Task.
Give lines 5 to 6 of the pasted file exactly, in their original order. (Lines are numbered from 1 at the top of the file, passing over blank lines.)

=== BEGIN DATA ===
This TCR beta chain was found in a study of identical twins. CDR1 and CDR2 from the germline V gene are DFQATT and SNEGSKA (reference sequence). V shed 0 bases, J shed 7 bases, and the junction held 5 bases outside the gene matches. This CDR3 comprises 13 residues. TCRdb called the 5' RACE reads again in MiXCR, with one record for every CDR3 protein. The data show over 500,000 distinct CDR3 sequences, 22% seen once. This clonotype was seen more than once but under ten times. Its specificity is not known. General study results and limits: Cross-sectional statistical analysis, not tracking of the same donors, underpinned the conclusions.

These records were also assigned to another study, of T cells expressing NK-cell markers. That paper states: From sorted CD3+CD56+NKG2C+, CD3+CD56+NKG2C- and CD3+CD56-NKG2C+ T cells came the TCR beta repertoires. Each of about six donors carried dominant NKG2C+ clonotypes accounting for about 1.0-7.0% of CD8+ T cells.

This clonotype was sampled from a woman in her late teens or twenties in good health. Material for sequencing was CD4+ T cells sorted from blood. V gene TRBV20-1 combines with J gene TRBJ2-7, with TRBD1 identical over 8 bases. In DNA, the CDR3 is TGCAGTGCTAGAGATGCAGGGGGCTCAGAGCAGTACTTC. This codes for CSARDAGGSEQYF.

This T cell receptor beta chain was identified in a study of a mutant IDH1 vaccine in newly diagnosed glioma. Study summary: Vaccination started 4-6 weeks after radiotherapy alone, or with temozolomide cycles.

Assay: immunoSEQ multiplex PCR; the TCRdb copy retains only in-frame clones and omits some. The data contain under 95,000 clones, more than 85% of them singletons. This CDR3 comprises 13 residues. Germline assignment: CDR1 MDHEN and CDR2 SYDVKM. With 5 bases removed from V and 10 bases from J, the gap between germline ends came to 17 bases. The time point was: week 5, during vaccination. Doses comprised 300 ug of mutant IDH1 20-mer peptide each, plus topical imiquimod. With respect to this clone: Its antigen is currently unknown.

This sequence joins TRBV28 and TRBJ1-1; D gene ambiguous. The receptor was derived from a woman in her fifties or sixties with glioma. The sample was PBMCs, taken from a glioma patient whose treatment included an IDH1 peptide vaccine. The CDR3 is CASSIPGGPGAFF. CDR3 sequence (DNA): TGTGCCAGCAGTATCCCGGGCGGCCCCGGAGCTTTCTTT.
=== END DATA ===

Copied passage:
Assay: immunoSEQ multiplex PCR; the TCRdb copy retains only in-frame clones and omits some. The data contain under 95,000 clones, more than 85% of them singletons. This CDR3 comprises 13 residues. Germline assignment: CDR1 MDHEN and CDR2 SYDVKM. With 5 bases removed from V and 10 bases from J, the gap between germline ends came to 17 bases. The time point was: week 5, during vaccination. Doses comprised 300 ug of mutant IDH1 20-mer peptide each, plus topical imiquimod. With respect to this clone: Its antigen is currently unknown.

This sequence joins TRBV28 and TRBJ1-1; D gene ambiguous. The receptor was derived from a woman in her fifties or sixties with glioma. The sample was PBMCs, taken from a glioma patient whose treatment included an IDH1 peptide vaccine. The CDR3 is CASSIPGGPGAFF. CDR3 sequence (DNA): TGTGCCAGCAGTATCCCGGGCGGCCCCGGAGCTTTCTTT.